Monday, August 27, 2012


Here we are in Stavanger, Norway, in one of the fjords, which are gorgeous!  Lots of green and hills/mountains, beautiful country.  The people are very friendly and seem to all speak English, which is very helpful to those of us who are only educated in one language.  Europeans all seem to have 3 or more going on at the same time.  Makes me feel like of stupid, but I'm sort of used to that.
Yesterday was Oslo, which is filled with history, but everything here is.  We just walked by a church that was built in 1125, but they wanted a bunch of krona to look inside, so you know what we did.  Now we're in a wi-fi cafe (they want a million dollars an hour on the ship to use the incredibly slow wi-fi which keeps losing the connection) and are going to see an oil museum.  Can you feel the excitement?
I'll be back when I can get online again.  

Friday, August 24, 2012


This morning we flew from Berlin to Copenhagen, which is a bustling city.  I don't know much about it yet - all we did was walk down the main shopping street (every chain store you've ever heard of) and have lunch by all the very old but very colorful houses in the Nyhavn district, by the boats.  It rained a bit, but we were under umbrellas and they provide blankets.  Romantic.  We spent a bit of time at the Tivoli Gardens, which are beautiful - immaculately manicured and blooming.  There is an amusement park included and dozens of restaurants and ice cream opportunities.

Tomorrow morning we will board a Royal Caribbean ship for a 7-day cruise of the Norwegian fjords, so will probably be out of wi-fi range.  You'll have to sit right on the edge of your seat to hear all about it when we return to the land of the connected.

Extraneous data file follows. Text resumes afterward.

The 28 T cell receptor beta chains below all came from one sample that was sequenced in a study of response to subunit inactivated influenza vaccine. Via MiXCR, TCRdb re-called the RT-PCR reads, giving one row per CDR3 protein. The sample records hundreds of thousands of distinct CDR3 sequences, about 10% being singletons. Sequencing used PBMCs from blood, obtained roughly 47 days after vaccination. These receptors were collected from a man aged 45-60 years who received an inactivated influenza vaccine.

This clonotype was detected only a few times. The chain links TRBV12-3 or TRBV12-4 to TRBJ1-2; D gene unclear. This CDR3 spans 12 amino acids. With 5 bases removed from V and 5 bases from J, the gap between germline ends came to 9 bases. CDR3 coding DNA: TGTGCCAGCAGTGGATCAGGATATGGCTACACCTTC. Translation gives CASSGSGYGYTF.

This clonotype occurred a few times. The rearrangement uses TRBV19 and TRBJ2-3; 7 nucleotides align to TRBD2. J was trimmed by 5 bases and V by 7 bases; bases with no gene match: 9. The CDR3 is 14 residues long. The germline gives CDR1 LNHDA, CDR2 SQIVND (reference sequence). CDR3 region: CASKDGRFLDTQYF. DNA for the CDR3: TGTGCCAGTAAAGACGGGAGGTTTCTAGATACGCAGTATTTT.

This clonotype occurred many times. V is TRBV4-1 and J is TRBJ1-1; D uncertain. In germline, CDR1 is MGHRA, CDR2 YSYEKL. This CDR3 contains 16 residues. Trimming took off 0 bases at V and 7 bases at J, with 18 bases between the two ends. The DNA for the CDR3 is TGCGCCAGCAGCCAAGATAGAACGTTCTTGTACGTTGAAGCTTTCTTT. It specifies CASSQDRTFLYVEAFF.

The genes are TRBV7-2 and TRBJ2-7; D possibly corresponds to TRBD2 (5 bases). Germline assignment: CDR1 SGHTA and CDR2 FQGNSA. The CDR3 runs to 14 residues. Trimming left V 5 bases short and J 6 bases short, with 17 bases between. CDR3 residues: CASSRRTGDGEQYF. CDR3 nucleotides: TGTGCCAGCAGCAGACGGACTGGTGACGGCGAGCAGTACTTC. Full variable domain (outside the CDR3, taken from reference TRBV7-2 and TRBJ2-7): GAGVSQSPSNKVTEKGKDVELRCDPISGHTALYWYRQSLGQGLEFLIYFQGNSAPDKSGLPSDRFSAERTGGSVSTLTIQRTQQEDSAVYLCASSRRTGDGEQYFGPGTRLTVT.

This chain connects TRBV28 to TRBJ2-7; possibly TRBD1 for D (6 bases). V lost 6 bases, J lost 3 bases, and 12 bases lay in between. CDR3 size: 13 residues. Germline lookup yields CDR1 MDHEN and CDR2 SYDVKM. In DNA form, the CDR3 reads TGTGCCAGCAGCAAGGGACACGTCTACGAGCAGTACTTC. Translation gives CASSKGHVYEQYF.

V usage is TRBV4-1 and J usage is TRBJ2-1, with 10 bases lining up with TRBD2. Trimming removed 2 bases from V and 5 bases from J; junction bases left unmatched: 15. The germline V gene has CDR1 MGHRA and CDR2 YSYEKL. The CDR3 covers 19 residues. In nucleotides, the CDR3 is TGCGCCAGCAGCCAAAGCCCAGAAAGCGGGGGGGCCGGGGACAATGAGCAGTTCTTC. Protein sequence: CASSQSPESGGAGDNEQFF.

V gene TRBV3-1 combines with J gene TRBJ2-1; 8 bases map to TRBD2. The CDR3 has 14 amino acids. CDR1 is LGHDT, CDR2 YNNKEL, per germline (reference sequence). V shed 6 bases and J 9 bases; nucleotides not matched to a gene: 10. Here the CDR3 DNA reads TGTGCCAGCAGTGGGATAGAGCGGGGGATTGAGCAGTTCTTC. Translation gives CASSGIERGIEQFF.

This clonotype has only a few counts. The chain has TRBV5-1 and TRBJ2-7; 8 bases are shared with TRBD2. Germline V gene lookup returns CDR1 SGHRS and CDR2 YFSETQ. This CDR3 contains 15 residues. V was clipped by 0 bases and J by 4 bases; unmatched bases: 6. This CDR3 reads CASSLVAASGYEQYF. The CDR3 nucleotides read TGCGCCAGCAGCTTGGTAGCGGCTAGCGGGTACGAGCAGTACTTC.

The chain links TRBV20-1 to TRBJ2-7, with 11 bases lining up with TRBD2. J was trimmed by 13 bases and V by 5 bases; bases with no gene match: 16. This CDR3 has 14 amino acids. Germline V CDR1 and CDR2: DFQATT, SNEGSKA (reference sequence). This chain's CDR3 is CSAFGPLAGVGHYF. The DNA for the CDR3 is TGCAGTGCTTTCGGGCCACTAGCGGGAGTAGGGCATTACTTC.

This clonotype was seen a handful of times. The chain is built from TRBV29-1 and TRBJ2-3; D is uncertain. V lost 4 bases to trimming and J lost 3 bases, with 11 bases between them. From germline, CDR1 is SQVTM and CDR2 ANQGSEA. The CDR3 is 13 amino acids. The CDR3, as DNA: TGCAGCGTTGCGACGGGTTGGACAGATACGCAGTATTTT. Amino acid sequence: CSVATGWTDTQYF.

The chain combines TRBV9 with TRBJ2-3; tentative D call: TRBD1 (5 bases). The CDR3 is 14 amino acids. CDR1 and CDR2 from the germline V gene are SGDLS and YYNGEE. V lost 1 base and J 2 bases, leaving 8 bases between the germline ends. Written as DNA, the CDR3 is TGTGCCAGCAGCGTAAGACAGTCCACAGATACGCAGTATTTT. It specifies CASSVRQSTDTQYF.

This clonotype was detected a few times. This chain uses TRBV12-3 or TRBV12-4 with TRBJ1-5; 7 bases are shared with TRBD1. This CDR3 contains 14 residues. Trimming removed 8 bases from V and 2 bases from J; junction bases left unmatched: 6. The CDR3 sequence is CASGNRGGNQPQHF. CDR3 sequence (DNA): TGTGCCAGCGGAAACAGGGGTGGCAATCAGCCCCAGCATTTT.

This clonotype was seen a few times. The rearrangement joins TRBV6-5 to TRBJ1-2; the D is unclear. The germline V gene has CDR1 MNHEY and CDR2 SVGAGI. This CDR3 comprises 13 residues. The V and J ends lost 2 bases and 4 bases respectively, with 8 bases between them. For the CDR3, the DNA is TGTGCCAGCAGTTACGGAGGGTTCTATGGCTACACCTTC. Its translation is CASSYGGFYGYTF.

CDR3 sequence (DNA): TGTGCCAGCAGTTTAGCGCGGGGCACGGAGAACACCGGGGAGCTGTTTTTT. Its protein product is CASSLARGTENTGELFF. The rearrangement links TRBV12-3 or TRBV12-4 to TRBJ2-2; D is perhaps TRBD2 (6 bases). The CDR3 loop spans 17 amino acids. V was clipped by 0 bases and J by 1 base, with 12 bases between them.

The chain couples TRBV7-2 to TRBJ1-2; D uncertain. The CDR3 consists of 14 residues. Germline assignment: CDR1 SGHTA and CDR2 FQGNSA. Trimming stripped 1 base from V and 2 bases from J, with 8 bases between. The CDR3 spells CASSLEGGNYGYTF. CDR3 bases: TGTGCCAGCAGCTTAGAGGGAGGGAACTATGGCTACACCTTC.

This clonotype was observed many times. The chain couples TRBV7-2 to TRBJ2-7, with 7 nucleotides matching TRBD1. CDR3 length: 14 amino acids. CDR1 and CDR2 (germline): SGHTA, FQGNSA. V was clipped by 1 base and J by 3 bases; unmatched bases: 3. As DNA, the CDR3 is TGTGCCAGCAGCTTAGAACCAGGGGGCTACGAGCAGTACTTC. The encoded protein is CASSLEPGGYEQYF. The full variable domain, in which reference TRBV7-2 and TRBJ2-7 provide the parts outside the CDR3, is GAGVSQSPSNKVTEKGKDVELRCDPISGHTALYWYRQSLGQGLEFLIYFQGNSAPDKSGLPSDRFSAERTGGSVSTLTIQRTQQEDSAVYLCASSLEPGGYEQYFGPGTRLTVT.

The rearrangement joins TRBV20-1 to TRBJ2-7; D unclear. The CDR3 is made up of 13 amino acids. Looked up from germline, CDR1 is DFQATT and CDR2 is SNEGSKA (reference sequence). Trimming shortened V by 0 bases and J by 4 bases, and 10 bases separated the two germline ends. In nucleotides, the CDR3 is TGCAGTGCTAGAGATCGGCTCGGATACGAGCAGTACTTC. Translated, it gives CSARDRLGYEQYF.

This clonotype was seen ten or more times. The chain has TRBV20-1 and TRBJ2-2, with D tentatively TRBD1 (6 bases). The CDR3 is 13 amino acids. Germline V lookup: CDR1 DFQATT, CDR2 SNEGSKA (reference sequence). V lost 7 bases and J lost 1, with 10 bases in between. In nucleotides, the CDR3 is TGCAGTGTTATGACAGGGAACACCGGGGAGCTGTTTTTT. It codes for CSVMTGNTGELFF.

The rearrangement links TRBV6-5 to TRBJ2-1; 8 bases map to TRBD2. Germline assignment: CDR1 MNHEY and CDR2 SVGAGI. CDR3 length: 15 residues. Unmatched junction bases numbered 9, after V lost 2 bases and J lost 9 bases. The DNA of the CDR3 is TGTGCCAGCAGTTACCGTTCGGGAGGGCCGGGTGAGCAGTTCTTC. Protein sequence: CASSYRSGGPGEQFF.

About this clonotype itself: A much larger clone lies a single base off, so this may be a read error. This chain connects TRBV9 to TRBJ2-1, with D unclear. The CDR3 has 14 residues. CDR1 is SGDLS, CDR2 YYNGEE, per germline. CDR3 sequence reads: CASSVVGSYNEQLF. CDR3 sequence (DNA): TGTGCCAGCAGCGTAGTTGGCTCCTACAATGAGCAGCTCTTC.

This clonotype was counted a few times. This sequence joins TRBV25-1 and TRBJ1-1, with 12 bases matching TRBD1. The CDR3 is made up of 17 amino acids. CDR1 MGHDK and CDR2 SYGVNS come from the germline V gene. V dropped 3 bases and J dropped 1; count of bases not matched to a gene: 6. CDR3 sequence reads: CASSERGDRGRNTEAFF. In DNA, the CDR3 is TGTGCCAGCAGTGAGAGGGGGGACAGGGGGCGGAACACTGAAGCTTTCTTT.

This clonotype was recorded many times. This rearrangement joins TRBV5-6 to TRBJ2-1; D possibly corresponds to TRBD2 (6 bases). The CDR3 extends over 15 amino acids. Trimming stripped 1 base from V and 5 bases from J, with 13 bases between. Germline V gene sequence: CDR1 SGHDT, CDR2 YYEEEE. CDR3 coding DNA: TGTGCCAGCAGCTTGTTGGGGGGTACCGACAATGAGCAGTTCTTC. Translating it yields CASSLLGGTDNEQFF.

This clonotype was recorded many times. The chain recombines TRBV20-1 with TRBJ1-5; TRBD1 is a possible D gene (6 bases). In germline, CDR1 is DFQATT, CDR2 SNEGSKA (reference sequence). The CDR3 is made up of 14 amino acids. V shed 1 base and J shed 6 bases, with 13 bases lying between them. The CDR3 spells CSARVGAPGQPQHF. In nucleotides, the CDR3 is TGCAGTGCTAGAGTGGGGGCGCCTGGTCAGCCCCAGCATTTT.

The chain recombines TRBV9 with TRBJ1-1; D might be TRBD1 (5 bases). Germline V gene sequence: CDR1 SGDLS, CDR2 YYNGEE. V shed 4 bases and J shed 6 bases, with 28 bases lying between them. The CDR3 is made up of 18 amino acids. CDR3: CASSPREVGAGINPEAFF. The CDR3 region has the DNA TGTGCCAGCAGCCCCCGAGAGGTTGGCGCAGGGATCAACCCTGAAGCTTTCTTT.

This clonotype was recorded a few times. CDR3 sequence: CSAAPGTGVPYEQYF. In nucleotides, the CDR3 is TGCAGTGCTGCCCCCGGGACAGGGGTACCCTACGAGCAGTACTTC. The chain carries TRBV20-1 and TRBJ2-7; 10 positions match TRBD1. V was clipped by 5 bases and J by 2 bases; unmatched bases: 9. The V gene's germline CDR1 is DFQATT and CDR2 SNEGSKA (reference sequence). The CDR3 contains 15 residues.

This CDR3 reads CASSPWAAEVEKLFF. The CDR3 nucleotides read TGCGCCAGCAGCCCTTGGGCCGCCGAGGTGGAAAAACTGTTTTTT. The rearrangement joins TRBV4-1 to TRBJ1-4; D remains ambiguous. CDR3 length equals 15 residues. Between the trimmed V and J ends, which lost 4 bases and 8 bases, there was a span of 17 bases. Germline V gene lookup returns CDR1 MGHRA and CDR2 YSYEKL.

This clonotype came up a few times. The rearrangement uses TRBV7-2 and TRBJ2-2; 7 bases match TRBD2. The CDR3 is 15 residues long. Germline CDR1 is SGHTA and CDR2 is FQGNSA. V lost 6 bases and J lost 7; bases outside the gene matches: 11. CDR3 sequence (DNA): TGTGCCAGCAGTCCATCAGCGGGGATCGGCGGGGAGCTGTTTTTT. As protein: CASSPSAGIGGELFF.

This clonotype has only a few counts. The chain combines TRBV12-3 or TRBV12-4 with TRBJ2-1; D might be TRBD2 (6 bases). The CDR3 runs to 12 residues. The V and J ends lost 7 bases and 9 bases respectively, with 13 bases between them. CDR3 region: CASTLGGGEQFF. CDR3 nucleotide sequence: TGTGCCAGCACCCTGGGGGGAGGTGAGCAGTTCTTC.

Thursday, August 23, 2012

Happy Birthday Berlin

Did you know that the first mention of Berlin on paper was 775 years ago?  They are celebrating the birthday, but this city seems to be one that takes pretty much everything as it comes, including wars and walls.  It's quite impressive to see the pieces of the wall that are still standing, but unimaginagle to think what it must have been like to be divided from friends and family for 28 years.  We have seen so very much history that I can't even begin to tell you about it, but it is a city of contrasts.  Buildings that have been around for a few hundred years and were fortunate to survive bombings right next to brand new buildings that are part of the reunification reconstruction.  We saw the church where J S Bach was the organist.  Cool.

Yesterday Al fearlessly rented a car and we ventured to Dresden to see Fred.  Remember him?  The legendary host at Alfred's for so many years on Broadway?  It was a marvelous day, nice to see him in his own German world, and to get a glimpse of Dresden, which also has endless history.  Now we're going to the German Historical Museum.  I hope there is an ice cream shop nearby.

Friday, August 17, 2012

Loquacious, Garrulous, Verbose

Wednesday morning at oh-my-god-thirty we climbed on a big tour bus which took us to the Cliffs of Moher, on the Western coast of Ireland.  It's gorgeous (google for pictures), even in the rain and wind.  With the wind whipping my black hooded raincoat I felt just like the French Lieutenant's Woman, except for being older and fatter and on a different island.  Except for that. And my man was right by my side.  But still. . . . .

Our bus driver was full of stories of Irish lore, history, and songs.  He might have talked for 10 of the 13 hours that we spent with him, but we learned so much.  It was a beautiful drive across the Emerald Island and included Galway Bay, which Al really was longing to see because his dad used to sing a song about it, even though he can't remember any of the words or the tune.  We even saw an Irish rainbow, but no leprechauns or pots of gold.

Thursday we flew to the Isle of Man.  I'm positive that the ride to the airport was longer than the flight.  You can see the entire island from the air.  It has been a vacation destination forever, including for the Celts and the Vikings.  Well, maybe vacation isn't the correct word for what they did here, but you get my drift.  Turns out that the Vikings weren't all bad guys.  They established cities where there were none, here, in Ireland and elsewhere.  The Tynwald  is the oldest Parliament in the world and has been is existence for over 1000 years.  Apparently when they realized that there was nothing left to loot or plunder they became successful traders, settled down and married local woman, leaving blonde blue-eyed kids everywhere.